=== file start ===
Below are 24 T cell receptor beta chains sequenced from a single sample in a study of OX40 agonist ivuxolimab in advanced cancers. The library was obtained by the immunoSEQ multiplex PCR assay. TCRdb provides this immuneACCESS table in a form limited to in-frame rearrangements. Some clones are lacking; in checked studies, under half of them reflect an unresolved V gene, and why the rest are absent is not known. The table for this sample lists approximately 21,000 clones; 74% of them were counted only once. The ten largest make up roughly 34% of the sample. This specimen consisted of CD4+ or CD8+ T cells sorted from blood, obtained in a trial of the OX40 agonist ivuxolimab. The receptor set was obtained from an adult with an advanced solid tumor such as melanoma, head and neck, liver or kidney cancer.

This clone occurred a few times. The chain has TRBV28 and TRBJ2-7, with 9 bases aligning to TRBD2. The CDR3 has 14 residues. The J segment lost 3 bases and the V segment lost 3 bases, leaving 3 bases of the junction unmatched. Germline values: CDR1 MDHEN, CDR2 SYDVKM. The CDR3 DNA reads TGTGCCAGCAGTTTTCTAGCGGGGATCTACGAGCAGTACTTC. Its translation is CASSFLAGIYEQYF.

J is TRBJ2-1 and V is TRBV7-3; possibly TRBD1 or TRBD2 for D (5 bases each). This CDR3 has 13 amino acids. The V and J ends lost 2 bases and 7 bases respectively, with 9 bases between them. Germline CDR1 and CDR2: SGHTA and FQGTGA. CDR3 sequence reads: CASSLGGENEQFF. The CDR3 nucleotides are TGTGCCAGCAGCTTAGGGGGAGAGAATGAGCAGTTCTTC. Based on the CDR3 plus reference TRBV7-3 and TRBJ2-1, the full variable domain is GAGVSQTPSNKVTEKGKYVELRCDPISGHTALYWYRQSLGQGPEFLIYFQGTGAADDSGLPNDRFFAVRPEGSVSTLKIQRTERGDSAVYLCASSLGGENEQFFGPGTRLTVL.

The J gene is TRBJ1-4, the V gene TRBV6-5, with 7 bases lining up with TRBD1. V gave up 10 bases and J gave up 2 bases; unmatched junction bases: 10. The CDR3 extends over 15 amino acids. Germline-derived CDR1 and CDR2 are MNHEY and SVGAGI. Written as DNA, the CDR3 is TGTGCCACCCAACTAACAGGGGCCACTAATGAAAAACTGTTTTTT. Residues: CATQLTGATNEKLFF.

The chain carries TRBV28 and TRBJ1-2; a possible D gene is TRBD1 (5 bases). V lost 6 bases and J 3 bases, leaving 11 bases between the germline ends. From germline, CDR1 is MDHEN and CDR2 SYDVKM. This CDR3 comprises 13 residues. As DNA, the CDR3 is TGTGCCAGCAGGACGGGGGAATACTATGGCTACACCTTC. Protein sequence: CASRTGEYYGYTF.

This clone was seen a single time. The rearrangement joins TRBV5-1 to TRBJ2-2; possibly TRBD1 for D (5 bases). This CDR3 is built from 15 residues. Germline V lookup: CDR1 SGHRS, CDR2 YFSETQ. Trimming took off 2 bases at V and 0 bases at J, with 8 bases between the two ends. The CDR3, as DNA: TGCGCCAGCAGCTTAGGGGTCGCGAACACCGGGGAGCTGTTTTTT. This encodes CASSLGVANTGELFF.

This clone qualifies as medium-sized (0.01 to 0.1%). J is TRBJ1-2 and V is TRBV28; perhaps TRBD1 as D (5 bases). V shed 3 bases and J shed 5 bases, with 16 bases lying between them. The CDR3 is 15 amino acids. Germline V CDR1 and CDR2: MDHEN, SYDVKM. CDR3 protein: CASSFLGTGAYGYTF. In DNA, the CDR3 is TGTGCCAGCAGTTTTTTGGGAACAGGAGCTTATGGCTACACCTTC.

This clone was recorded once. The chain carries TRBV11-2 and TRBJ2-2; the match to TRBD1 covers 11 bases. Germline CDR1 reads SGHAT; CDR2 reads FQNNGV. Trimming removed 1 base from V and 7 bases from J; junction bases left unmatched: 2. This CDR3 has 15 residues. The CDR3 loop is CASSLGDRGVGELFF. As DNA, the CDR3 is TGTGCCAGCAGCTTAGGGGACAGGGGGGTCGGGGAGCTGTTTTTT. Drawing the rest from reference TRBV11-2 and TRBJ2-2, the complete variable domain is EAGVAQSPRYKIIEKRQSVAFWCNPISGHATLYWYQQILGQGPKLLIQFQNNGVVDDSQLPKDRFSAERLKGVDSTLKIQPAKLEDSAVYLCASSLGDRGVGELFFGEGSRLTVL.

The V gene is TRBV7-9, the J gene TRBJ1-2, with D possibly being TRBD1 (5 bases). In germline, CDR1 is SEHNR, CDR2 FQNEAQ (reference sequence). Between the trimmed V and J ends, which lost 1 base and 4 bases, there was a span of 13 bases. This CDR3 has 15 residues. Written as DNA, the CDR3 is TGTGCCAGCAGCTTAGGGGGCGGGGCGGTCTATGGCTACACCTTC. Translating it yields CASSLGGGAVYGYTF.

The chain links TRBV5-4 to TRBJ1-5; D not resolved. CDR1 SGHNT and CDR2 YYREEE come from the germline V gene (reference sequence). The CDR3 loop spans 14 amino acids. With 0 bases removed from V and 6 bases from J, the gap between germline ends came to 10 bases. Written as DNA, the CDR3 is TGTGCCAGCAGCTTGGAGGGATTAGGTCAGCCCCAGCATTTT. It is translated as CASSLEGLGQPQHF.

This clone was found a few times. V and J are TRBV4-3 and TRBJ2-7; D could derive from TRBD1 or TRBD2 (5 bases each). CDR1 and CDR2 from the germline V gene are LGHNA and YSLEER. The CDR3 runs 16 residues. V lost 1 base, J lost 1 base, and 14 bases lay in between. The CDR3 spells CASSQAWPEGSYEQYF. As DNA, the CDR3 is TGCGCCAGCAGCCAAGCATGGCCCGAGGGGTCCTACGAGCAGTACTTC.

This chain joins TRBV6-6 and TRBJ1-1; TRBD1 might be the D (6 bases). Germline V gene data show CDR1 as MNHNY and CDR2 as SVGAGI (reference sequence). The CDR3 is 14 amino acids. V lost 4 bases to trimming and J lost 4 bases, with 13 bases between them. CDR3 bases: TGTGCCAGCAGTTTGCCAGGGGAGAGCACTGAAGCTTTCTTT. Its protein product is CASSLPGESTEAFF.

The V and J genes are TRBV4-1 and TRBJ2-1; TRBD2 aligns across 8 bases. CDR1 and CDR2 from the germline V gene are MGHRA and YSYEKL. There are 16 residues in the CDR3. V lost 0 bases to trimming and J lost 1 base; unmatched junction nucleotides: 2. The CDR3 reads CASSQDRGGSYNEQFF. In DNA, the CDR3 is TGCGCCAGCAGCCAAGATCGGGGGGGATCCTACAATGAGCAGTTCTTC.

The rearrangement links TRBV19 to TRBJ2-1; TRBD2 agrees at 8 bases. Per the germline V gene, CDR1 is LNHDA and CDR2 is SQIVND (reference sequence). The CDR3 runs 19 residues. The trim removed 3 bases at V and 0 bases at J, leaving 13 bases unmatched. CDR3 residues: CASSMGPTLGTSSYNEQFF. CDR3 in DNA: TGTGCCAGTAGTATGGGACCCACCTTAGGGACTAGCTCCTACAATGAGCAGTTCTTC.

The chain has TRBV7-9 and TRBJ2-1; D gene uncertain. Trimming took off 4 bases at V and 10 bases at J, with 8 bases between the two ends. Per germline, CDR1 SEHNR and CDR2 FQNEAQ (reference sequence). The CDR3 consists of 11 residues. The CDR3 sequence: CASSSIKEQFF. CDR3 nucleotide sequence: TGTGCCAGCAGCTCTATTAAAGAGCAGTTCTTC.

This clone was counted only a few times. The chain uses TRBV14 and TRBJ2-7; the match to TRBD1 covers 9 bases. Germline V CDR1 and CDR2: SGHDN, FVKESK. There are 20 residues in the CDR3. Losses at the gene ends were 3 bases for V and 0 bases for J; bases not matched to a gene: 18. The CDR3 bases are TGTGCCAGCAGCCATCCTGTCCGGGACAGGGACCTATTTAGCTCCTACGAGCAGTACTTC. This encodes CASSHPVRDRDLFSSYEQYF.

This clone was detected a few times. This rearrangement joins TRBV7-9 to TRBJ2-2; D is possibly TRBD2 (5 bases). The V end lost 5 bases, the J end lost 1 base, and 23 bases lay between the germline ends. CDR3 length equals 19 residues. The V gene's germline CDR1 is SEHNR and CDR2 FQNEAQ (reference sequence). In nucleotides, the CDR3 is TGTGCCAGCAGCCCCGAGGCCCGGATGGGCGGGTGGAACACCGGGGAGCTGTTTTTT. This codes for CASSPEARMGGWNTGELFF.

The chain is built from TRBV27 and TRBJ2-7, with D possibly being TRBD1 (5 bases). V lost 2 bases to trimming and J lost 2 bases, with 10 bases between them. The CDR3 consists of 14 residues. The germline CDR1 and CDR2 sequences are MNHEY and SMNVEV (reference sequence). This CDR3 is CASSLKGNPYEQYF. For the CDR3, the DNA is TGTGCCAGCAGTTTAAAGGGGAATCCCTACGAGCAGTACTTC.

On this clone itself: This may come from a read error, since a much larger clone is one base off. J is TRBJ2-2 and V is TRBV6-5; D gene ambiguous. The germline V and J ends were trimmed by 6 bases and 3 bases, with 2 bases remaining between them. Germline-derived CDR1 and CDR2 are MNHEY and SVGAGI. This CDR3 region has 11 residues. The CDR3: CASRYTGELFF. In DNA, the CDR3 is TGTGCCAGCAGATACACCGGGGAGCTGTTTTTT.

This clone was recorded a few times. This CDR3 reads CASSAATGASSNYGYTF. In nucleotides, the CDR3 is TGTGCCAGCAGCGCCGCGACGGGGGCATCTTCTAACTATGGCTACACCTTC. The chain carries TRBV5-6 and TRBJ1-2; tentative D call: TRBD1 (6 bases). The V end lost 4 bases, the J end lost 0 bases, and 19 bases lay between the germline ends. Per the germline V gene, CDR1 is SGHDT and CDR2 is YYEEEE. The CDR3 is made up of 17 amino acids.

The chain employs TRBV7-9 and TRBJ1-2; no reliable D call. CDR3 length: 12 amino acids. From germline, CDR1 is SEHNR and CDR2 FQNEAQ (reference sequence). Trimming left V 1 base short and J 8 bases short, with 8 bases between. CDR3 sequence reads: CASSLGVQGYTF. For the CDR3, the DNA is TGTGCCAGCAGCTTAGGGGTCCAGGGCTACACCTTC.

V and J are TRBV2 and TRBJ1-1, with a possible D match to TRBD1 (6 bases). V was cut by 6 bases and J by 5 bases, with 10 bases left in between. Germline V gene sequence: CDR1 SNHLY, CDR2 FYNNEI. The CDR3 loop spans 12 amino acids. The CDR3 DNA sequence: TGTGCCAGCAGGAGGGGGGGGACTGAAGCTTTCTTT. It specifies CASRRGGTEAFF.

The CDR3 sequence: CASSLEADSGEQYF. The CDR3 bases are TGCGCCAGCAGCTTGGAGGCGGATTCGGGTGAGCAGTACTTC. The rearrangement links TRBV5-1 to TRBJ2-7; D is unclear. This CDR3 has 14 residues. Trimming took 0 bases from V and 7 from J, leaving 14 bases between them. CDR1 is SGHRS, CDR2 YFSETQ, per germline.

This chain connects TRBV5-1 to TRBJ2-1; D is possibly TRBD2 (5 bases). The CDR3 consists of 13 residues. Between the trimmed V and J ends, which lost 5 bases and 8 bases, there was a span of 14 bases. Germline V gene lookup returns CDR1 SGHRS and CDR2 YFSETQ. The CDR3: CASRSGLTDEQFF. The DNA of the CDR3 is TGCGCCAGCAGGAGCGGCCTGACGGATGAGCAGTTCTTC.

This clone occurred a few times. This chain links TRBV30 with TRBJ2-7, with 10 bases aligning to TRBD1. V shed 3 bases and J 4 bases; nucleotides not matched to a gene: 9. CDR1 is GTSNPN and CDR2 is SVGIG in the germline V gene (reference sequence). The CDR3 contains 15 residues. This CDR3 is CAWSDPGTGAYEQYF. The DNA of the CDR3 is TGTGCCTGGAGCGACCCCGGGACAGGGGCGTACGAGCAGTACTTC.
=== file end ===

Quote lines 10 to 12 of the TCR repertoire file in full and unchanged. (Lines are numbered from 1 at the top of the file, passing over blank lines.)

The chain links TRBV5-4 to TRBJ1-5; D not resolved. CDR1 SGHNT and CDR2 YYREEE come from the germline V gene (reference sequence). The CDR3 loop spans 14 amino acids. With 0 bases removed from V and 6 bases from J, the gap between germline ends came to 10 bases. Written as DNA, the CDR3 is TGTGCCAGCAGCTTGGAGGGATTAGGTCAGCCCCAGCATTTT. It is translated as CASSLEGLGQPQHF.

This clone was found a few times. V and J are TRBV4-3 and TRBJ2-7; D could derive from TRBD1 or TRBD2 (5 bases each). CDR1 and CDR2 from the germline V gene are LGHNA and YSLEER. The CDR3 runs 16 residues. V lost 1 base, J lost 1 base, and 14 bases lay in between. The CDR3 spells CASSQAWPEGSYEQYF. As DNA, the CDR3 is TGCGCCAGCAGCCAAGCATGGCCCGAGGGGTCCTACGAGCAGTACTTC.

This chain joins TRBV6-6 and TRBJ1-1; TRBD1 might be the D (6 bases). Germline V gene data show CDR1 as MNHNY and CDR2 as SVGAGI (reference sequence). The CDR3 is 14 amino acids. V lost 4 bases to trimming and J lost 4 bases, with 13 bases between them. CDR3 bases: TGTGCCAGCAGTTTGCCAGGGGAGAGCACTGAAGCTTTCTTT. Its protein product is CASSLPGESTEAFF.